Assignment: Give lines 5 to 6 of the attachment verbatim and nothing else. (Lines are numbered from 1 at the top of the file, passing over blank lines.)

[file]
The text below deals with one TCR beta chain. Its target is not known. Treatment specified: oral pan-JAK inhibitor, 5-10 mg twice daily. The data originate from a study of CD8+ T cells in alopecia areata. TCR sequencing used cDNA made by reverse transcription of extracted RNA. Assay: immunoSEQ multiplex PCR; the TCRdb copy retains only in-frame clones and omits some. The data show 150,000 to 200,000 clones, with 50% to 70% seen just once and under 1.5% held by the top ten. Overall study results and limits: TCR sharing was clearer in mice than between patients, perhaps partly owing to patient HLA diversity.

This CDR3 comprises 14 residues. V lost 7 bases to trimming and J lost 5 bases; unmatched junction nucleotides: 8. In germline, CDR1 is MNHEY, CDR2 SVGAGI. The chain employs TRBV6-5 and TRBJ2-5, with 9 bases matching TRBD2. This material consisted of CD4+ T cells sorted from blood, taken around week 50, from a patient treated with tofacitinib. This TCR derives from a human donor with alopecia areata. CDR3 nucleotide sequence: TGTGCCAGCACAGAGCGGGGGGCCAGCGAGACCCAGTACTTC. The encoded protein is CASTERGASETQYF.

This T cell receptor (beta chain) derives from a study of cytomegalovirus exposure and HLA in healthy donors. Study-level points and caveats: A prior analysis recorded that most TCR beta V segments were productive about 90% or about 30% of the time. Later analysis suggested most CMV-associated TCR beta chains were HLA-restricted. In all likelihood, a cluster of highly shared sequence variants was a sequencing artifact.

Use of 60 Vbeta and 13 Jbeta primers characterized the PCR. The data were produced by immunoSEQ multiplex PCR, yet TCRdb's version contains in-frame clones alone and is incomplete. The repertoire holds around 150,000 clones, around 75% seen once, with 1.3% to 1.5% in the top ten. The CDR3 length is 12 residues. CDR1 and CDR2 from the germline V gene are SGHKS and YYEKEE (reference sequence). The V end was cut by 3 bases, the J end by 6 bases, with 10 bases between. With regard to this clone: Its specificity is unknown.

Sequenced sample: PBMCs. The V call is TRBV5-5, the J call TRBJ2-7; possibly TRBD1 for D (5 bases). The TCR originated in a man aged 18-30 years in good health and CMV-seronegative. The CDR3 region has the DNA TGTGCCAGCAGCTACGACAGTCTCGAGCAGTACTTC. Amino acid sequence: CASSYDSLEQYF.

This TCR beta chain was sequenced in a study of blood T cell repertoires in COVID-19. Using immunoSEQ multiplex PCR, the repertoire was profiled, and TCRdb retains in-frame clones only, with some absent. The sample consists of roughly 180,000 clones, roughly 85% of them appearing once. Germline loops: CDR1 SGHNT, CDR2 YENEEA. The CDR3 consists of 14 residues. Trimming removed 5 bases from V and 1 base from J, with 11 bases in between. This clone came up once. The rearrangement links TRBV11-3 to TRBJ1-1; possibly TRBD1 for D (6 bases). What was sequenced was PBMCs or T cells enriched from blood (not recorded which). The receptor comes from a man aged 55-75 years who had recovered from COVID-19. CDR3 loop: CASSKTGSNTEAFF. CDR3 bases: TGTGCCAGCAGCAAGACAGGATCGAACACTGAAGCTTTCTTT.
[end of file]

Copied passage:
Sequenced sample: PBMCs. The V call is TRBV5-5, the J call TRBJ2-7; possibly TRBD1 for D (5 bases). The TCR originated in a man aged 18-30 years in good health and CMV-seronegative. The CDR3 region has the DNA TGTGCCAGCAGCTACGACAGTCTCGAGCAGTACTTC. Amino acid sequence: CASSYDSLEQYF.

This TCR beta chain was sequenced in a study of blood T cell repertoires in COVID-19. Using immunoSEQ multiplex PCR, the repertoire was profiled, and TCRdb retains in-frame clones only, with some absent. The sample consists of roughly 180,000 clones, roughly 85% of them appearing once. Germline loops: CDR1 SGHNT, CDR2 YENEEA. The CDR3 consists of 14 residues. Trimming removed 5 bases from V and 1 base from J, with 11 bases in between. This clone came up once. The rearrangement links TRBV11-3 to TRBJ1-1; possibly TRBD1 for D (6 bases). What was sequenced was PBMCs or T cells enriched from blood (not recorded which). The receptor comes from a man aged 55-75 years who had recovered from COVID-19. CDR3 loop: CASSKTGSNTEAFF. CDR3 bases: TGTGCCAGCAGCAAGACAGGATCGAACACTGAAGCTTTCTTT.